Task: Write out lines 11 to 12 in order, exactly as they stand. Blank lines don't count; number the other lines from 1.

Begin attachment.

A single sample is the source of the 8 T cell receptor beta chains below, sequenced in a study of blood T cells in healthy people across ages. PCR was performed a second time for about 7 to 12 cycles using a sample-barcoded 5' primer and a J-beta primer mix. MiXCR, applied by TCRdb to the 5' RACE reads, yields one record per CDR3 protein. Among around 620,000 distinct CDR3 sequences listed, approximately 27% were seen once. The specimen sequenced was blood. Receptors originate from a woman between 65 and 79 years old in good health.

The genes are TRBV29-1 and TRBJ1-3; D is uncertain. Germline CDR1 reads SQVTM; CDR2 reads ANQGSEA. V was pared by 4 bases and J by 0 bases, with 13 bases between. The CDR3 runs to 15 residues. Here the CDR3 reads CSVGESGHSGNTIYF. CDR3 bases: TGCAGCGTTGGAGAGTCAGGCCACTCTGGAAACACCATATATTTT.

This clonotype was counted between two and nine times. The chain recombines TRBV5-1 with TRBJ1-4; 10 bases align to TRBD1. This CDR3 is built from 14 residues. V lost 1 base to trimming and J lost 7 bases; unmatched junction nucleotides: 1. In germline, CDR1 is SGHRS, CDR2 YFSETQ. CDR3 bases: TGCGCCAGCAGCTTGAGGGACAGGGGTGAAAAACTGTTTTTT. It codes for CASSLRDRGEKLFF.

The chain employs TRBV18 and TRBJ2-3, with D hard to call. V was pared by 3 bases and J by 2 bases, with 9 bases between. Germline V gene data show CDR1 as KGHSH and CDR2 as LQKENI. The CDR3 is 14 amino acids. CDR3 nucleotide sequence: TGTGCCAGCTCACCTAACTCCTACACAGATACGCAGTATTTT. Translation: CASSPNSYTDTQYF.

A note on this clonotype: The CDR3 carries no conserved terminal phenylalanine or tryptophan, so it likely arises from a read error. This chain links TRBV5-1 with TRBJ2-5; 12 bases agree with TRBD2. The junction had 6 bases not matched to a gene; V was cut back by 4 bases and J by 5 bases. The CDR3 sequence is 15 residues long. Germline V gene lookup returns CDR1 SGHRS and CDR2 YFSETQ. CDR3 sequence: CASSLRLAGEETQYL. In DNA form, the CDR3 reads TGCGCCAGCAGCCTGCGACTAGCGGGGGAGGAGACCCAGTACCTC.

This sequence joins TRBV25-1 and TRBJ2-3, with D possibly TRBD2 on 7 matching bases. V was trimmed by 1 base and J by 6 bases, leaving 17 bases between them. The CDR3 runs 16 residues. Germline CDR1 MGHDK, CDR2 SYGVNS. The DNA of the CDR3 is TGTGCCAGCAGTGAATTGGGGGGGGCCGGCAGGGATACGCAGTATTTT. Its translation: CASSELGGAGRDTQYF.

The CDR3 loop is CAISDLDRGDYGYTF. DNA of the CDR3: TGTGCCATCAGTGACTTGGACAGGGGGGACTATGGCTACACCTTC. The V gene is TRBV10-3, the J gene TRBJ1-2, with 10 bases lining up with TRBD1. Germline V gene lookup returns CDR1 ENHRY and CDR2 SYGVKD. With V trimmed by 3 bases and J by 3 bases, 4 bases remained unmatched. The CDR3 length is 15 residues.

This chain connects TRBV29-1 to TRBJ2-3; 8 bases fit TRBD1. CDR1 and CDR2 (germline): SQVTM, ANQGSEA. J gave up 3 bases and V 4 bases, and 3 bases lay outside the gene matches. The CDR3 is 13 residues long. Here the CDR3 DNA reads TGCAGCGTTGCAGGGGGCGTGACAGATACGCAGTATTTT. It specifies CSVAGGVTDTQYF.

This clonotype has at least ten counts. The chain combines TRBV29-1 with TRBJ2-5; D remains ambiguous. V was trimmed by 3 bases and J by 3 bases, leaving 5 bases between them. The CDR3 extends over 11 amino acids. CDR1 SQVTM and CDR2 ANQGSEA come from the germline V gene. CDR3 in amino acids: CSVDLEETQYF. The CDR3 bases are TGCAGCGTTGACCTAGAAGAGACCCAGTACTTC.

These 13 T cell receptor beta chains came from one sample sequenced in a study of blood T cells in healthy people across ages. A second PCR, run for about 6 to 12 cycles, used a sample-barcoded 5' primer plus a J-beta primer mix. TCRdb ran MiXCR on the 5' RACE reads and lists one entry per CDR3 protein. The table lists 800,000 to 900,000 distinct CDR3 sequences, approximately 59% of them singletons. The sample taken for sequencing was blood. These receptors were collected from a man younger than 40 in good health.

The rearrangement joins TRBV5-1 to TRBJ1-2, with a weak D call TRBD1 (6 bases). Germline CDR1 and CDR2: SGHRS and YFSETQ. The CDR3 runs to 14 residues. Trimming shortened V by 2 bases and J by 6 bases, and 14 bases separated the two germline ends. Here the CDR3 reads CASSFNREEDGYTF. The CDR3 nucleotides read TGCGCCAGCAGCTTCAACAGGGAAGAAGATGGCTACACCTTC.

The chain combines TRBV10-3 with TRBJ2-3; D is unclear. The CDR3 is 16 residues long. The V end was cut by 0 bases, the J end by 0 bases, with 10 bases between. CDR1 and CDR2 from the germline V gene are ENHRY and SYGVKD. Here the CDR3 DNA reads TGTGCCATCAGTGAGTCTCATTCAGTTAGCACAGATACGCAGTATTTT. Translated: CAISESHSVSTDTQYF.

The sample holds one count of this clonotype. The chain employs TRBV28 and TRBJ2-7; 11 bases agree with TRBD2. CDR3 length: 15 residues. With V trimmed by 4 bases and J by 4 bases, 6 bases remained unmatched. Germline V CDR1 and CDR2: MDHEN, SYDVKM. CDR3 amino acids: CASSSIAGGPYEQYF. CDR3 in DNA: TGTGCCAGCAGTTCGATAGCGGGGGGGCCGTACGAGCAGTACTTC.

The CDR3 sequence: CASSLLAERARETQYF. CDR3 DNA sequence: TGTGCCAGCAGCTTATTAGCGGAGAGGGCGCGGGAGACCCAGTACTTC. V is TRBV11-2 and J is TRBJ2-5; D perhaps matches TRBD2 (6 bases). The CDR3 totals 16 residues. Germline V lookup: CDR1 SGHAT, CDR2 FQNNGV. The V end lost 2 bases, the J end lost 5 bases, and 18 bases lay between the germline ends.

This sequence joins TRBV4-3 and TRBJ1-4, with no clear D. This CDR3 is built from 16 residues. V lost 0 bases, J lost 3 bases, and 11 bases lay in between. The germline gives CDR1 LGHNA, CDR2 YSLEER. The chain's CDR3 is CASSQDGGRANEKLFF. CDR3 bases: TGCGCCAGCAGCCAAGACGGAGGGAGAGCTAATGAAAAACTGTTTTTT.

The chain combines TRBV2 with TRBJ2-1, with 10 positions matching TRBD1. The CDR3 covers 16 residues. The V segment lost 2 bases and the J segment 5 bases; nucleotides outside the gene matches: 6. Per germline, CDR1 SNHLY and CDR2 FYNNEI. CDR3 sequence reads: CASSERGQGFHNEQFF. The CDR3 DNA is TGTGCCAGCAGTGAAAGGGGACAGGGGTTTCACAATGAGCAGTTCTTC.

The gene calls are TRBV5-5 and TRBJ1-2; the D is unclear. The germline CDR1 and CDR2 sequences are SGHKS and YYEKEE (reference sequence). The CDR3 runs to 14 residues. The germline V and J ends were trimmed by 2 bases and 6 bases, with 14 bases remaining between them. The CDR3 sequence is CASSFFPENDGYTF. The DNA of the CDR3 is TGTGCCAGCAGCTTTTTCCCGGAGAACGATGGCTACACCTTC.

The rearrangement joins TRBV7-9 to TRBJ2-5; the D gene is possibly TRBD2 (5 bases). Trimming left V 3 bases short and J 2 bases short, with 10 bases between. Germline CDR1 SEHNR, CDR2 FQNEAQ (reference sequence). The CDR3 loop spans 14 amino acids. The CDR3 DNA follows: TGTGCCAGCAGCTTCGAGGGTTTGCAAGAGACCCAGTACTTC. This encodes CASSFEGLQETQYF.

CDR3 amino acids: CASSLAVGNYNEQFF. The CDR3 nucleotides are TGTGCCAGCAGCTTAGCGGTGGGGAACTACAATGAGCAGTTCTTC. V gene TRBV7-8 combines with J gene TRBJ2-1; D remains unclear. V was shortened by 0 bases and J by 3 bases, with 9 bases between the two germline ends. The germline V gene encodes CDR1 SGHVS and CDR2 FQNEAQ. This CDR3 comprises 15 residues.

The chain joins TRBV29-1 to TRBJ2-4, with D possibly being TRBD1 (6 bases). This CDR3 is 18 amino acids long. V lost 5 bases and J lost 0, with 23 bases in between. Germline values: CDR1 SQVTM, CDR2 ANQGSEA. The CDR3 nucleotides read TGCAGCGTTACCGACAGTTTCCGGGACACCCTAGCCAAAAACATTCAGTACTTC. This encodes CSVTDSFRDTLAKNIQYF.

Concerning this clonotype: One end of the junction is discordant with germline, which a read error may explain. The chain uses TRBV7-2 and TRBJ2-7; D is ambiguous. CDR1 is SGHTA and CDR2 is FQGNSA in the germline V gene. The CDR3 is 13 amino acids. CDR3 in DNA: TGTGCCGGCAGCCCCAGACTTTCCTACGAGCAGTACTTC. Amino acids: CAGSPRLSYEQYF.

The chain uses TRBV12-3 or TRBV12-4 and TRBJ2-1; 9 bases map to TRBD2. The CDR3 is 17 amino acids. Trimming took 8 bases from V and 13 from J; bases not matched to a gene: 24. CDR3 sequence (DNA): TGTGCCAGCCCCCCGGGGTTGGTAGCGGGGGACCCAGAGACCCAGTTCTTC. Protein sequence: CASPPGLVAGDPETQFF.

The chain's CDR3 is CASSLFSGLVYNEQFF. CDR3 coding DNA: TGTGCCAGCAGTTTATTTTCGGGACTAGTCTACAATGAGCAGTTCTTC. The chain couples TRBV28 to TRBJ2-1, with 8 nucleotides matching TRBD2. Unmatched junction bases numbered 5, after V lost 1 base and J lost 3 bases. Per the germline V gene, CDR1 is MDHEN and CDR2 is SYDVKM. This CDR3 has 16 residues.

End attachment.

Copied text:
The rearrangement joins TRBV5-1 to TRBJ1-2, with a weak D call TRBD1 (6 bases). Germline CDR1 and CDR2: SGHRS and YFSETQ. The CDR3 runs to 14 residues. Trimming shortened V by 2 bases and J by 6 bases, and 14 bases separated the two germline ends. Here the CDR3 reads CASSFNREEDGYTF. The CDR3 nucleotides read TGCGCCAGCAGCTTCAACAGGGAAGAAGATGGCTACACCTTC.

The chain combines TRBV10-3 with TRBJ2-3; D is unclear. The CDR3 is 16 residues long. The V end was cut by 0 bases, the J end by 0 bases, with 10 bases between. CDR1 and CDR2 from the germline V gene are ENHRY and SYGVKD. Here the CDR3 DNA reads TGTGCCATCAGTGAGTCTCATTCAGTTAGCACAGATACGCAGTATTTT. Translated: CAISESHSVSTDTQYF.